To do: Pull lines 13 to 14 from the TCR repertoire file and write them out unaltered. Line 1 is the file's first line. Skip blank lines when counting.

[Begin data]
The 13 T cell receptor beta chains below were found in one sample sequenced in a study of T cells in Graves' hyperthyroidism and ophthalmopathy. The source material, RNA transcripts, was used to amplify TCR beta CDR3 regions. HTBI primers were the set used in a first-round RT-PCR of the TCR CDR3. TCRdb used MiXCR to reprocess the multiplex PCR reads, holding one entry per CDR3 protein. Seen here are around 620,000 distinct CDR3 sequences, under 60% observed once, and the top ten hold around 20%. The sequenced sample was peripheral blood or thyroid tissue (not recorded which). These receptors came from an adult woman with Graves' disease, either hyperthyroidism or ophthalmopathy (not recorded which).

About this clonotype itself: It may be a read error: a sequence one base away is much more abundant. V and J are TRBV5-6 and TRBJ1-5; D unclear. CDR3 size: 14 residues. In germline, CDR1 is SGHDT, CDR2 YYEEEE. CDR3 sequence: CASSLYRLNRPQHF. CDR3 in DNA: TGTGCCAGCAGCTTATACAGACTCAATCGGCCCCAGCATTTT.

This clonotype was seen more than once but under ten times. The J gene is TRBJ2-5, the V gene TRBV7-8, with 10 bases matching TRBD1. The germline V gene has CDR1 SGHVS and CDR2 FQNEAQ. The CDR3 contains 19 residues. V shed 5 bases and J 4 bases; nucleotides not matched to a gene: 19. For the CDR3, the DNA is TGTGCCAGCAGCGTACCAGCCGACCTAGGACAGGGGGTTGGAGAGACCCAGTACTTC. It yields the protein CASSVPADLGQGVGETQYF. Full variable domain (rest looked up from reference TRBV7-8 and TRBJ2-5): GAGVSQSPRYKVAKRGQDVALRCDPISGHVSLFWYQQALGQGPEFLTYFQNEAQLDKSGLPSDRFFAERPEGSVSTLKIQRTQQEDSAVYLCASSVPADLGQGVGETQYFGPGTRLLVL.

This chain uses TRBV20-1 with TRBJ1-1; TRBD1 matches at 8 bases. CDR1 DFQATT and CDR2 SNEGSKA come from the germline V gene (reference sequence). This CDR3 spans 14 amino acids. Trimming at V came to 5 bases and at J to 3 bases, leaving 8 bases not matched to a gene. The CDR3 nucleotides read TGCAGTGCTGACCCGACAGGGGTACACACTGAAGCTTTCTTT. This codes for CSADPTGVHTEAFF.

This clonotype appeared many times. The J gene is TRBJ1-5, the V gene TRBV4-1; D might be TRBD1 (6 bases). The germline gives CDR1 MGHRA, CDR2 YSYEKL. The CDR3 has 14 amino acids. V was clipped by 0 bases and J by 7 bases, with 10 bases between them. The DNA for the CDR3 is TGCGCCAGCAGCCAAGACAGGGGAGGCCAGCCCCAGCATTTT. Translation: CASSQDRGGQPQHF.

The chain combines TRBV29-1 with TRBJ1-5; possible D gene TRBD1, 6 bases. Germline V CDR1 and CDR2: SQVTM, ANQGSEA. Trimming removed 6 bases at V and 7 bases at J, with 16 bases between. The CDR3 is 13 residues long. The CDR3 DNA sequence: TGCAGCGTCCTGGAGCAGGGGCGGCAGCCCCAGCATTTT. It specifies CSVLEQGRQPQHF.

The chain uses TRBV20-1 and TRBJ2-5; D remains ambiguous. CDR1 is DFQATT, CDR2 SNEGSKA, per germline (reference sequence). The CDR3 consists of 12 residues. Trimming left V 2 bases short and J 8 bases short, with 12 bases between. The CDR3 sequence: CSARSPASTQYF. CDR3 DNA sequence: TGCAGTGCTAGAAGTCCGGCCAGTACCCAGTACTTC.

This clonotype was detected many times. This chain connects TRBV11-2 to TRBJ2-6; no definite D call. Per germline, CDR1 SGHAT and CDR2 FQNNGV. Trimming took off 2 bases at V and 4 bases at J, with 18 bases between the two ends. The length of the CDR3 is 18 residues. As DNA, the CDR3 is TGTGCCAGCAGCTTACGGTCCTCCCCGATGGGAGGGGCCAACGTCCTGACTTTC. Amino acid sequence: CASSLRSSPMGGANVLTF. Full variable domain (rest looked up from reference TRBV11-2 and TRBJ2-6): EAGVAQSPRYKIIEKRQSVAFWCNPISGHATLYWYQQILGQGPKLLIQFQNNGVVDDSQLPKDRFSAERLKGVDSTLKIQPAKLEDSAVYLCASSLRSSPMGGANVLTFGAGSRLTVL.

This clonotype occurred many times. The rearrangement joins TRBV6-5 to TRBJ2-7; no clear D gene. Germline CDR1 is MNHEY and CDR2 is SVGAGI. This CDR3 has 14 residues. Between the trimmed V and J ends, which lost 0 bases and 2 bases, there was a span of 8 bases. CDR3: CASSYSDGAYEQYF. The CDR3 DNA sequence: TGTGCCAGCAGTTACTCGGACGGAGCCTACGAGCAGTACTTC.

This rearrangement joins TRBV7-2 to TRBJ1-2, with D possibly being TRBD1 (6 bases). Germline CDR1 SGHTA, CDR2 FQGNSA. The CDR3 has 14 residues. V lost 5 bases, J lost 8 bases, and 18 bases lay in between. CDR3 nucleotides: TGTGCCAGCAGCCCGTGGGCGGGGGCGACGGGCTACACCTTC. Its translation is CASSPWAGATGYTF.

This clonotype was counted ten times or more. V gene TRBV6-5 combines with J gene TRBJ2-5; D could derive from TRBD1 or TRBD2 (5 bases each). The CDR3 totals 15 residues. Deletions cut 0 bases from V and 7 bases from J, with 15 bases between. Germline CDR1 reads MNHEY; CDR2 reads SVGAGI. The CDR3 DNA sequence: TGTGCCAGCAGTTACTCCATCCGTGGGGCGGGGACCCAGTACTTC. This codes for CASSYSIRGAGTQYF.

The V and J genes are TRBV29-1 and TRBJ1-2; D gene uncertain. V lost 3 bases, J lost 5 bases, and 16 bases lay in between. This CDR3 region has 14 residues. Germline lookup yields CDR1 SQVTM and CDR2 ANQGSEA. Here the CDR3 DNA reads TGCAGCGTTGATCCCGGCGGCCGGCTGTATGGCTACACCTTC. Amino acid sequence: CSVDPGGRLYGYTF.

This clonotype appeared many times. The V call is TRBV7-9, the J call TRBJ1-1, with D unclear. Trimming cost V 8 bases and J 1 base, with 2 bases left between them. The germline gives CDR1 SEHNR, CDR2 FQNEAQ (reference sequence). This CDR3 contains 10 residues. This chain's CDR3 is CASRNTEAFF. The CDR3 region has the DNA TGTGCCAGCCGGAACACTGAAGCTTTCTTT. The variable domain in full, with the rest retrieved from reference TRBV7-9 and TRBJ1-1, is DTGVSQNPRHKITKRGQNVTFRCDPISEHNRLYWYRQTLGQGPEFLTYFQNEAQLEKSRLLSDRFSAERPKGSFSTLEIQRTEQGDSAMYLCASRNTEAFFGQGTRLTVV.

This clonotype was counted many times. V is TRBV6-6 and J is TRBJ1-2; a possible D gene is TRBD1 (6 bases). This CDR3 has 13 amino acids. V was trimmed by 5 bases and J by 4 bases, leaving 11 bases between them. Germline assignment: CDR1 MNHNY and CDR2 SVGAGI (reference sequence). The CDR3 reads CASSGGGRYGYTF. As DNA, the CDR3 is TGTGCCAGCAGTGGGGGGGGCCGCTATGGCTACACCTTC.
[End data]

This clonotype appeared many times. The V call is TRBV7-9, the J call TRBJ1-1, with D unclear. Trimming cost V 8 bases and J 1 base, with 2 bases left between them. The germline gives CDR1 SEHNR, CDR2 FQNEAQ (reference sequence). This CDR3 contains 10 residues. This chain's CDR3 is CASRNTEAFF. The CDR3 region has the DNA TGTGCCAGCCGGAACACTGAAGCTTTCTTT. The variable domain in full, with the rest retrieved from reference TRBV7-9 and TRBJ1-1, is DTGVSQNPRHKITKRGQNVTFRCDPISEHNRLYWYRQTLGQGPEFLTYFQNEAQLEKSRLLSDRFSAERPKGSFSTLEIQRTEQGDSAMYLCASRNTEAFFGQGTRLTVV.

This clonotype was counted many times. V is TRBV6-6 and J is TRBJ1-2; a possible D gene is TRBD1 (6 bases). This CDR3 has 13 amino acids. V was trimmed by 5 bases and J by 4 bases, leaving 11 bases between them. Germline assignment: CDR1 MNHNY and CDR2 SVGAGI (reference sequence). The CDR3 reads CASSGGGRYGYTF. As DNA, the CDR3 is TGTGCCAGCAGTGGGGGGGGCCGCTATGGCTACACCTTC.